The industry is in a state of shock following Activision’s 1-2 punch of posting record results in 2018 and then laying off a staggering 775 employees, around 8% of its total staff. The layoffs had been rumoured for quite some time, but the scale of them surprises as does the timing with the otherwise positive report by CEO Bobby Kotick.
It’s part of a major rebalancing of the company around its shrinking portfolio of games with most of those affected reportedly holding roles on publishing and marketing side of the Activision, Blizzard and King in the US. As Kotick put it, this is to “”de-prioritizing initiatives that are not meeting expectations and reducing certain non-development and administrative-related costs across the business,” but it also included the closure of 78-man mobile developer Z2Live.
In a note to employees acquired by Kotaku, Blizzard president J. Allen Brack explained:
Over the last few years, many of our non-development teams expanded to support various needs. Currently, staffing levels on some teams are out of proportion with our current release slate. This means we need to scale down some areas of our organization in the US today. In our regional offices, we anticipate similar evaluations, subject to local requirements.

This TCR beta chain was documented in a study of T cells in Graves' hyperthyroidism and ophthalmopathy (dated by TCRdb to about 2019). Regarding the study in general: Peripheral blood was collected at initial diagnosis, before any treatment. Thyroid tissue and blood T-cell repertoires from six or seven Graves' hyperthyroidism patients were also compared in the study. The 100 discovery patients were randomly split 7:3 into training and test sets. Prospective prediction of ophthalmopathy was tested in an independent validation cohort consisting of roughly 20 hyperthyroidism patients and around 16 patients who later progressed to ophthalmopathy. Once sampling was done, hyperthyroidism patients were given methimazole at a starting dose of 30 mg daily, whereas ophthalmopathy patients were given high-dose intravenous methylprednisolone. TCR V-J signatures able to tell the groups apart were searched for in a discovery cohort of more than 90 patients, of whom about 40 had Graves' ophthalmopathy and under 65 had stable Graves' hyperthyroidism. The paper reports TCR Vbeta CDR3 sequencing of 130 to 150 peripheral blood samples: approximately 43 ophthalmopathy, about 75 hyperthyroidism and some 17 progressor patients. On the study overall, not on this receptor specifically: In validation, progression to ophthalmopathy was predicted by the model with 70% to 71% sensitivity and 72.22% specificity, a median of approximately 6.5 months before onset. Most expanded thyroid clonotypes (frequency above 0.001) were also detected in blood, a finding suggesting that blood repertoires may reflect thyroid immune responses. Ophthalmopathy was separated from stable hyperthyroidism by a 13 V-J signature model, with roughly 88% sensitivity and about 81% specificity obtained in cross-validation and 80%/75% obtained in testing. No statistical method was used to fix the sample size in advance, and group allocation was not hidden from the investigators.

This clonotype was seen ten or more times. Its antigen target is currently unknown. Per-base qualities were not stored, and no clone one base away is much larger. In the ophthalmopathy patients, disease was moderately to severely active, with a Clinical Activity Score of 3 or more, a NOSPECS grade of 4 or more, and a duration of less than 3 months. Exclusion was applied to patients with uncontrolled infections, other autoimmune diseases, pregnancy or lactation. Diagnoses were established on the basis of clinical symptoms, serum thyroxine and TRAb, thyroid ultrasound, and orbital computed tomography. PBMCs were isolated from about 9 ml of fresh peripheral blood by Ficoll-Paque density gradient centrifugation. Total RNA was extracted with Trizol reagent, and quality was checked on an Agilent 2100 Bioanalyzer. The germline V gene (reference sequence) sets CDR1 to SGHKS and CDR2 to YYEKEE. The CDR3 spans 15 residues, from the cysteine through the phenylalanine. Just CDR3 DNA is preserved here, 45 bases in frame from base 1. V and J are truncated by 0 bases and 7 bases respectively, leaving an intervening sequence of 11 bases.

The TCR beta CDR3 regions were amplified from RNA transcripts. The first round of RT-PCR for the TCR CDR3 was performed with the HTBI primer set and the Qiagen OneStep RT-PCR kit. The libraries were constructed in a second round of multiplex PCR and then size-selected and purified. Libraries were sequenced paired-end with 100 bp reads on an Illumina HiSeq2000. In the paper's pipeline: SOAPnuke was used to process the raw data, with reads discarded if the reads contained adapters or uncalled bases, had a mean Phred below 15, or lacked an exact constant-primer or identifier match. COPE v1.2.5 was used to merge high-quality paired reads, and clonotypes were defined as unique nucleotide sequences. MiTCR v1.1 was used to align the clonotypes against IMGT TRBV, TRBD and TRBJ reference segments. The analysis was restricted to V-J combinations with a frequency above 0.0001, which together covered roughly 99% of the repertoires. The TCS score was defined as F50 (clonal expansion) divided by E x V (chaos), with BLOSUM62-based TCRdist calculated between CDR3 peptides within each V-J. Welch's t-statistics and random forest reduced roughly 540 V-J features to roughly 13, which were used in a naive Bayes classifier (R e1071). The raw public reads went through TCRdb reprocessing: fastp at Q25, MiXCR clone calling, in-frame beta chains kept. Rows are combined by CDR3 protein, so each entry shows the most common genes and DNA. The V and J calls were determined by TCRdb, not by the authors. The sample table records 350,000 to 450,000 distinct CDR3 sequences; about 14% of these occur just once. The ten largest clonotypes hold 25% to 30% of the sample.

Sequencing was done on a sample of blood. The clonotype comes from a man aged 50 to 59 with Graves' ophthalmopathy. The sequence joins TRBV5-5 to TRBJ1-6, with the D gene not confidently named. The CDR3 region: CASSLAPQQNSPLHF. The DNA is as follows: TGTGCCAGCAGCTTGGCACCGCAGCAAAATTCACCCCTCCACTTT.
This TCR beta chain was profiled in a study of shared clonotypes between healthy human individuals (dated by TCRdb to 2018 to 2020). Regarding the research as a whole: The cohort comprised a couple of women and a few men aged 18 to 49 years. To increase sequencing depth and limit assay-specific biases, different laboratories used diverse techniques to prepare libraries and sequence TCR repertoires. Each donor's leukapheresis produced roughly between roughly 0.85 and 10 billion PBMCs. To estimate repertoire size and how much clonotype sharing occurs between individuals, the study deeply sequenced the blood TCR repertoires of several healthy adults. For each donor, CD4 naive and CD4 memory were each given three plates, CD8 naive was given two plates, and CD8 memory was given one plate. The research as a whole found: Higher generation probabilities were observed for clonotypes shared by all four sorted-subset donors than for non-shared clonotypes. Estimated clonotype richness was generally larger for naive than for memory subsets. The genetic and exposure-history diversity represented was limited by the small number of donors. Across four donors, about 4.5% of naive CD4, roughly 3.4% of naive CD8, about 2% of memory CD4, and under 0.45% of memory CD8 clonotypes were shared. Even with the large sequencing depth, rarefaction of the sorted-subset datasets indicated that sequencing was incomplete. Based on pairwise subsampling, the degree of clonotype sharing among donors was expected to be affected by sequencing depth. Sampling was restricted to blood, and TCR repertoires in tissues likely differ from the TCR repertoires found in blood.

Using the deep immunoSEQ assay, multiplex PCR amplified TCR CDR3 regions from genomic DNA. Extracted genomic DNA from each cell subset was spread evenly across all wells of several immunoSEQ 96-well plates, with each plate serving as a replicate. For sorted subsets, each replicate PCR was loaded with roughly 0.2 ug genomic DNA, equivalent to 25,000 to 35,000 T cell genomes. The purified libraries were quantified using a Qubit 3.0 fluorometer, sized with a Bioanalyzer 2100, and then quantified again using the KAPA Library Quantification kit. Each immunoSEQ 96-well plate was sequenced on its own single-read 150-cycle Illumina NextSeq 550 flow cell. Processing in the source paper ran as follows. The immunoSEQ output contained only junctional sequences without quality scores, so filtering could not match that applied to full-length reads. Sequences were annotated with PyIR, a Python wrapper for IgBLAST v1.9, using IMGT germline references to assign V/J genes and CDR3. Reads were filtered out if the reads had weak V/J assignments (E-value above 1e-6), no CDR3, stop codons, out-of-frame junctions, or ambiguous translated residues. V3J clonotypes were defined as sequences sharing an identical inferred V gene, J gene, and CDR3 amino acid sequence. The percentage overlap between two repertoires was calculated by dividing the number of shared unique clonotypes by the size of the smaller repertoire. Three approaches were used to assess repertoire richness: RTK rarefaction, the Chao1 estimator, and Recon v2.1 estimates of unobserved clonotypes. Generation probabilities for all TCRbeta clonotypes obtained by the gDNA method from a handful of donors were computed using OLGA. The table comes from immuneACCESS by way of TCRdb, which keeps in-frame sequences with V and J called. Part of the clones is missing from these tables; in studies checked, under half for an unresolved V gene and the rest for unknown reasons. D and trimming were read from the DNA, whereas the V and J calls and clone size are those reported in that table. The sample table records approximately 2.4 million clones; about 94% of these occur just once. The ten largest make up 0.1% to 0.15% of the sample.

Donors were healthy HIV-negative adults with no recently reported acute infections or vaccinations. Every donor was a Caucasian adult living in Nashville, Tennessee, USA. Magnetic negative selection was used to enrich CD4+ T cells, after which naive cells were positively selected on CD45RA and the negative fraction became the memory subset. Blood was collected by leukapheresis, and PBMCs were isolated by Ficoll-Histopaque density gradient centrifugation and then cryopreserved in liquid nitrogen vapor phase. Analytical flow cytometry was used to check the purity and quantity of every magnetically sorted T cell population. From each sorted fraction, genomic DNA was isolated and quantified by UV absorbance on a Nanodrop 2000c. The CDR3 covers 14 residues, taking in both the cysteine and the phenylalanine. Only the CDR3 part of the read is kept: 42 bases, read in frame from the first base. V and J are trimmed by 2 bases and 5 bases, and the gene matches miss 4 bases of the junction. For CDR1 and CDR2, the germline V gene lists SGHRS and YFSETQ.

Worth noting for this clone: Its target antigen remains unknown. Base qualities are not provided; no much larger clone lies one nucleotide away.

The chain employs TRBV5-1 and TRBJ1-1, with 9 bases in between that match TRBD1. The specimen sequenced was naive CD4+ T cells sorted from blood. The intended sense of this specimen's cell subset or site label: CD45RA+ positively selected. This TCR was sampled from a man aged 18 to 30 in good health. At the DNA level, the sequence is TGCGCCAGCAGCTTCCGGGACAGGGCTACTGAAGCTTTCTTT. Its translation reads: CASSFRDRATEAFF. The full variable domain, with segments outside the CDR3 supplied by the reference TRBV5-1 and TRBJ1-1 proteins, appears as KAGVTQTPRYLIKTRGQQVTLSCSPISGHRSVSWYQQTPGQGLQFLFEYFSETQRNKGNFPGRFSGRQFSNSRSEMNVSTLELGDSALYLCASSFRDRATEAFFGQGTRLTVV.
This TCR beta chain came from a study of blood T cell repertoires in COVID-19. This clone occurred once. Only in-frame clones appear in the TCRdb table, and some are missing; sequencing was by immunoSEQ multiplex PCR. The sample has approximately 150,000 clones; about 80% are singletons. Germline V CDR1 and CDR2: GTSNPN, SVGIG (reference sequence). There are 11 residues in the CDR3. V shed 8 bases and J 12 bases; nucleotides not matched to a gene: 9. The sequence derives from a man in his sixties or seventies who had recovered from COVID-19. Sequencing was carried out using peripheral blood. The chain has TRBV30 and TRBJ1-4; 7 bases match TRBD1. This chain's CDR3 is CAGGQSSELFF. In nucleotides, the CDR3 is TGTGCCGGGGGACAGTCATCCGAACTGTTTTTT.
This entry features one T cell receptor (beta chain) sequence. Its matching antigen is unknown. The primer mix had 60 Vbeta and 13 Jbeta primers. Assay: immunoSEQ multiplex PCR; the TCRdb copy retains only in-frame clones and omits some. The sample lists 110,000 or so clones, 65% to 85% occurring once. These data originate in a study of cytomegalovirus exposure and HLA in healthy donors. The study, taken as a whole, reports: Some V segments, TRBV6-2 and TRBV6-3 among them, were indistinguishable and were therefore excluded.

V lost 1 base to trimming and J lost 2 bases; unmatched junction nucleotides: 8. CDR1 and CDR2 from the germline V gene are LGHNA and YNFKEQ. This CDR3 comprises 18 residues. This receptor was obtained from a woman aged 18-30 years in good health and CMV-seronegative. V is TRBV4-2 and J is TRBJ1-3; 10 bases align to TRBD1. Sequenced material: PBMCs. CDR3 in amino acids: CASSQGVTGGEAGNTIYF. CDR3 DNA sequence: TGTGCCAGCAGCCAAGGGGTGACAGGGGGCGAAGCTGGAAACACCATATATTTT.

Going forward, Kotick said that Activision Blizzard will be focussing on live service games in franchises like Candy Crush, Call of Duty, Overwatch, Warcraft, Diablo, and Hearthstone, Battle.net and esports, where Overwatch League is now their crown jewel. You can note how there’s just a single Activision series in that list, with many of the company’s eggs now Blizzard’s basket.
It’s been clear for a while that Activision-Blizzard has been hedging its bets around a smaller and smaller number of games. Blizzard still have several current and upcoming projects, but Activision has long retreated from licensed movie tie ins, put series like Skylanders and Guitar Hero out to pasture, and recently allowed Bungie to exit their fractious partnership on Destiny. With all of these changes, the publishing side of the twinned companies may have ended up overstaffed, but some developers are still being hit, such as High Moon.
Thankfully employees are being supported through this with a full severance package, including continued health benefits and assistance in finding new work. Even so, the calls and motivation for workers in the games industry to unionise are now stronger than ever. Such restructuring efforts and layoffs have long been symptomatic of the boom and bust games industry, but this is happening even in a reported boom year.
Our thoughts go out to all those affected and we wish them all the best in finding new work soon. they find work again soon.